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U.S. Supreme Court

New Orleans-Belize Co. v. United States, 239 U.S. 202 (1915)

New Orleans-Belize Royal Mail & Central

American Steamship Co., Ltd. v. United States

No. 71

Argued November 11, 1915

Decided November 29, 1915

239 U.S. 202


Under the charter party in this case, the United States did not so become the owner of the vessel pro hac vice as to be liable for injuries during the term of the charter and for demurrage thereafter during period of repair.

The charterer of a vessel does not become owner pro hac vice where the control, as in this case, remains with the general owner, even though the direction in which the vessel proceeds is determined by the charterer.

Authority to direct the course of a third person's servant does not prevent his remaining the servant of that third person.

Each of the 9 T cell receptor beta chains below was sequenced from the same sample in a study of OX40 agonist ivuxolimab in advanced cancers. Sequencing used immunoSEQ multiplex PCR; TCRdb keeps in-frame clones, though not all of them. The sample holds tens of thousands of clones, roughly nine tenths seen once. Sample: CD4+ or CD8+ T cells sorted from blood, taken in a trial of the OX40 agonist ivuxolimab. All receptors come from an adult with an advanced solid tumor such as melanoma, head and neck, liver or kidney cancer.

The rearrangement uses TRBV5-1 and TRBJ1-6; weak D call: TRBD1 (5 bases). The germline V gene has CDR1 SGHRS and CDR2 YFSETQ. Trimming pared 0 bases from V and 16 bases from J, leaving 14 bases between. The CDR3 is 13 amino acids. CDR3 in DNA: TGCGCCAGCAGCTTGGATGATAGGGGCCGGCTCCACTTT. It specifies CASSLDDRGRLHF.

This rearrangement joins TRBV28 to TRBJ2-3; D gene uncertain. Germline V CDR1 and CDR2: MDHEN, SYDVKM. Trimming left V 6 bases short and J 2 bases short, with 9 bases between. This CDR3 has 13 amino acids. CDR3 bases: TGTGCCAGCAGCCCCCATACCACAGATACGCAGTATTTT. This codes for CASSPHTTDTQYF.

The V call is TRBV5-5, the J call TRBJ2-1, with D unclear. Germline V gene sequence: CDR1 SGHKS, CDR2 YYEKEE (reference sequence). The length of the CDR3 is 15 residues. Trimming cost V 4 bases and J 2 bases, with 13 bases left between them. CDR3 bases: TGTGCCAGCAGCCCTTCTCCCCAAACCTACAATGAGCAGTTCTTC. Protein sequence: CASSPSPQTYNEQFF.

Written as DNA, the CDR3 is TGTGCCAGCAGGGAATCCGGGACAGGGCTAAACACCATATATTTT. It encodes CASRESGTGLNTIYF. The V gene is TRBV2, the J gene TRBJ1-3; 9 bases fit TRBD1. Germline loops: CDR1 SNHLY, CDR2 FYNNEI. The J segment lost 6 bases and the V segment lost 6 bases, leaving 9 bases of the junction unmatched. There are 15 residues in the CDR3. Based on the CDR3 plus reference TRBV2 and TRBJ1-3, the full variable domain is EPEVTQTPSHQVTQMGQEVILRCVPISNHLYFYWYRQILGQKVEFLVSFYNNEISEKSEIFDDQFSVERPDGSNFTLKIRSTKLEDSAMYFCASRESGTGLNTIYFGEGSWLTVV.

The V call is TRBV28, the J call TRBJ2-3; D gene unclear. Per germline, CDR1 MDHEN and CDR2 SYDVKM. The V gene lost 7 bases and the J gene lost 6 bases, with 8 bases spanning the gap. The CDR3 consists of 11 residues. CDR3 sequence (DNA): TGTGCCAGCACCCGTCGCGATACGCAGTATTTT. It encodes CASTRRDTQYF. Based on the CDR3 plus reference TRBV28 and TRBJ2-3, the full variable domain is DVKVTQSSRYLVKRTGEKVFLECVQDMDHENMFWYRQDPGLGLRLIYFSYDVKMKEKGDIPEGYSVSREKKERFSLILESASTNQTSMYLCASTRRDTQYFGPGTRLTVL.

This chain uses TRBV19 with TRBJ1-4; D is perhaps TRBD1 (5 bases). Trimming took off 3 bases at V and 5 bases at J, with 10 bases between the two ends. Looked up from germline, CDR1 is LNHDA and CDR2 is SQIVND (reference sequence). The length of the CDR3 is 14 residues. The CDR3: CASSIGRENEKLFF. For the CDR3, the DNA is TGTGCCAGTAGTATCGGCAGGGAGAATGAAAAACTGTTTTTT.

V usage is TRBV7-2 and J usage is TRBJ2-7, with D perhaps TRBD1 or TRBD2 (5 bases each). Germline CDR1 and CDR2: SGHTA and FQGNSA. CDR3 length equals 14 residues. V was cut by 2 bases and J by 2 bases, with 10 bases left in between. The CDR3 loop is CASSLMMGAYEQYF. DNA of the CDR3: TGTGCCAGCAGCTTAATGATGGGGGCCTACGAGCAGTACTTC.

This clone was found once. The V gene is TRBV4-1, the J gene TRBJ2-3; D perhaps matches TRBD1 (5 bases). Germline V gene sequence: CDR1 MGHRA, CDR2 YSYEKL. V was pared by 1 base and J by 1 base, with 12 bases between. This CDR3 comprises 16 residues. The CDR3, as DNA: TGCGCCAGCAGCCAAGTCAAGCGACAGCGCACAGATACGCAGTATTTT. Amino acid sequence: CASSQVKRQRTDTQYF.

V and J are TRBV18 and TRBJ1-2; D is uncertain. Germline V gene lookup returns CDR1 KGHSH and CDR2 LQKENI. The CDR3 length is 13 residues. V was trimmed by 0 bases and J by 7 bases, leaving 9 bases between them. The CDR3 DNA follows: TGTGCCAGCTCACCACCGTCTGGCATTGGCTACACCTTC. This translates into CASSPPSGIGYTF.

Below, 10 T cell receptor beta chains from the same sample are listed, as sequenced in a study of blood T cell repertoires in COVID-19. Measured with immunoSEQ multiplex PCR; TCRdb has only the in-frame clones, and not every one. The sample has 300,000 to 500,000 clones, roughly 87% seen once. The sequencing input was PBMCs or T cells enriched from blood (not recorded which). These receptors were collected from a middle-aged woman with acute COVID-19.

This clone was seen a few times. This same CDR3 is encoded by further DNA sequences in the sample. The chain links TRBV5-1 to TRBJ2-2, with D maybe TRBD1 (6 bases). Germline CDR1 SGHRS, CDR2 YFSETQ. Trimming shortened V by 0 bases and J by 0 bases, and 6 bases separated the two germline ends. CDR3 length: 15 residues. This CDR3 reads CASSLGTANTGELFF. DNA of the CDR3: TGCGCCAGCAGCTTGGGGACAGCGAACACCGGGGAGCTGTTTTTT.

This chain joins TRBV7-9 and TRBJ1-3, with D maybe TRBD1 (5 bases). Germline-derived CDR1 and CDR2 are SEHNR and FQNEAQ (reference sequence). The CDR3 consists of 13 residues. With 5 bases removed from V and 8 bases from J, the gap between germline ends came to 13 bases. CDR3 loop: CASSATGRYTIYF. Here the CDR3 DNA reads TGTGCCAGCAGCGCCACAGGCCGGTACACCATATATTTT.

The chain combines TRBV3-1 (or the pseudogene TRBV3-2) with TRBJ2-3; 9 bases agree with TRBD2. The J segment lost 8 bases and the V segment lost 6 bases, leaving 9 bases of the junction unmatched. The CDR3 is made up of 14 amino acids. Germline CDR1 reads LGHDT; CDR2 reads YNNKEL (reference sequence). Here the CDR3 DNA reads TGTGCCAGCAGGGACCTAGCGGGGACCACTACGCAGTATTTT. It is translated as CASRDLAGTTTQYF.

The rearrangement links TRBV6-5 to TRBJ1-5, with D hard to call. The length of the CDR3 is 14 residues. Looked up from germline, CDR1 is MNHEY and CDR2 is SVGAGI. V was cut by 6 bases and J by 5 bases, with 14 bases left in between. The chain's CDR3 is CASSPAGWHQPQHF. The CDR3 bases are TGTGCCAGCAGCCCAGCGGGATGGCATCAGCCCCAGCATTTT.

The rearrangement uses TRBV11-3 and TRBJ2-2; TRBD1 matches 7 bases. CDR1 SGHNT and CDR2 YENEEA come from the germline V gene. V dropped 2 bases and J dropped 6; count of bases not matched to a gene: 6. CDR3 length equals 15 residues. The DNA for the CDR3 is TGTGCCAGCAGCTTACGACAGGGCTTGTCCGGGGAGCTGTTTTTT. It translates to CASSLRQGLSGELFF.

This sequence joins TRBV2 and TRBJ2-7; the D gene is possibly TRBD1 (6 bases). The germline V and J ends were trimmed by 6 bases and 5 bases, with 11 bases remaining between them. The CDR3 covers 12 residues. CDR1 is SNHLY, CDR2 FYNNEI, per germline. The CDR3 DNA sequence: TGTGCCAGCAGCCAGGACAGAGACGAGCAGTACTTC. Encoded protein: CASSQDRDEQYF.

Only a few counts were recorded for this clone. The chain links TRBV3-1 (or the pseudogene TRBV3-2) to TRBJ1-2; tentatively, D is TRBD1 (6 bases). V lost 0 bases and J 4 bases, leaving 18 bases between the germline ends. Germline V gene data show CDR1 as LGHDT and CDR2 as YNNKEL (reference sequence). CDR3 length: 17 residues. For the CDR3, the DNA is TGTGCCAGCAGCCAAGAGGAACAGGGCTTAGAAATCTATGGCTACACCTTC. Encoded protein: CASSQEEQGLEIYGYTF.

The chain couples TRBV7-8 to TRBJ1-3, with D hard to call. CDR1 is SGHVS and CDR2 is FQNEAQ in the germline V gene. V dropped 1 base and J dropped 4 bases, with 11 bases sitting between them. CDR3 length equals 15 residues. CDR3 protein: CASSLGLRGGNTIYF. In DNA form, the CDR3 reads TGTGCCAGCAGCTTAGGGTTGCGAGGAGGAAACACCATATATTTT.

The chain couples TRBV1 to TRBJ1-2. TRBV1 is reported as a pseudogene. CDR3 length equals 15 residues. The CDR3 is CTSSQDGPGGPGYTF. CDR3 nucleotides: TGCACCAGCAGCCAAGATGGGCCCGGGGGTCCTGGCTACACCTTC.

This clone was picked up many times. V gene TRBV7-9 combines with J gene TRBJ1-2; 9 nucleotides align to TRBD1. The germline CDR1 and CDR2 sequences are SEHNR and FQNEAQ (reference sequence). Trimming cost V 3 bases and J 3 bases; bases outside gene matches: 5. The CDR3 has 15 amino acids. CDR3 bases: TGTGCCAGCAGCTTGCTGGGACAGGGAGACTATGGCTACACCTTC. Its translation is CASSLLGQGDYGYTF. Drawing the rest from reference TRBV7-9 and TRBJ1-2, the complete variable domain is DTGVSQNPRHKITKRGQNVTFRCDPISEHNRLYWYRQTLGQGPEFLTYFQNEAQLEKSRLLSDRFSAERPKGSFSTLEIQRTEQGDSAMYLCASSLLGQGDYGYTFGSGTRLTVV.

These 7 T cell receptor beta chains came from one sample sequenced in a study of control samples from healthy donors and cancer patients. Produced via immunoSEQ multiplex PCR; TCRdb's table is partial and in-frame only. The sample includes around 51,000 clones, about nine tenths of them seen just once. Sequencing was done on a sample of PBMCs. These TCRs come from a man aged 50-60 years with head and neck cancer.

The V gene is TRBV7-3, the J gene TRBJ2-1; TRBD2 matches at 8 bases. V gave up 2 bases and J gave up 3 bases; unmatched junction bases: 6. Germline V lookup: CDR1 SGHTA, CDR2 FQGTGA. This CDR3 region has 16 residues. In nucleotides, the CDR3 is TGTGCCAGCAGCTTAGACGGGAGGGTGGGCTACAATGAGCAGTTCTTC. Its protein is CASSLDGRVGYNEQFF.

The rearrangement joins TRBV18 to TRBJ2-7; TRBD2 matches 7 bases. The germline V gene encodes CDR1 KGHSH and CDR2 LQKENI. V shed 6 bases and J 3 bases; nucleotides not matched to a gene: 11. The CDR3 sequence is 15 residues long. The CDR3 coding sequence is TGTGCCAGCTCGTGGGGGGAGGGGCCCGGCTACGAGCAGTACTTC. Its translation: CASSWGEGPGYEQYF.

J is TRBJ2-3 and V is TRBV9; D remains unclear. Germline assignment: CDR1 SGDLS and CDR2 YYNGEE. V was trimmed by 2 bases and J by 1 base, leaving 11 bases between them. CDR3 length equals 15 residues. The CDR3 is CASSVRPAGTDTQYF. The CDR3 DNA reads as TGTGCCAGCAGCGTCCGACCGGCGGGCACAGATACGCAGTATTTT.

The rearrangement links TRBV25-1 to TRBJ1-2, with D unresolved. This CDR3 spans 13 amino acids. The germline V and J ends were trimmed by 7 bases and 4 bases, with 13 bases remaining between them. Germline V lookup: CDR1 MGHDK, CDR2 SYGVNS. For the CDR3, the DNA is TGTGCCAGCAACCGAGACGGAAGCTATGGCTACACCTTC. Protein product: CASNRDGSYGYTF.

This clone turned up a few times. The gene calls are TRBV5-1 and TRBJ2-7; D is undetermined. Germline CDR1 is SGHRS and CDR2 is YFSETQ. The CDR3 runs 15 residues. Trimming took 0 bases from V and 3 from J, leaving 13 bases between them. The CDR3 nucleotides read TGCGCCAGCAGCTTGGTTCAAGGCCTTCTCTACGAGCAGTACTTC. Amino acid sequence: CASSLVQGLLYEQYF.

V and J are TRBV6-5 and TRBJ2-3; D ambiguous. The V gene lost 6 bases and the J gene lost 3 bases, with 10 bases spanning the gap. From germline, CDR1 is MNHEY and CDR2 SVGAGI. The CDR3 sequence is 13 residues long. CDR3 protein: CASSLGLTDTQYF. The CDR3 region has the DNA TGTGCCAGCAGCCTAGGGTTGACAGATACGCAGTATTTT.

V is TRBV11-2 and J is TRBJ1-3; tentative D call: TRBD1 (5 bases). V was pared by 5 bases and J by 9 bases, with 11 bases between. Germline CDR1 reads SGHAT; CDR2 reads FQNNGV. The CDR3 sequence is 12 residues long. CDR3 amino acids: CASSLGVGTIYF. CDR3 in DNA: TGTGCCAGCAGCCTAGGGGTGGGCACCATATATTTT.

The United States in this case held not to be liable for damages to a vessel under charter due approximately to marine risk. Morgan v. United States, 14 Wall. 531, followed; United States v. Shea, 152 U. S. 178, distinguished.

The United States in this case held not liable for damages sustained by a vessel under charter to it when rendering services in aid of another vessel belonging to the United States.

The fact that this case is a hard one does not make the United States legally responsible for the injuries sustained by a vessel during the period chartered. United States v. Russell, 13 Wall. 623, distinguished.

The facts, which involve the liability of the United States for injuries to, and demurrage on, a vessel under charter to the government, are stated in the opinion. chanroblesvirtualawlibrary

Page 239 U. S. 203

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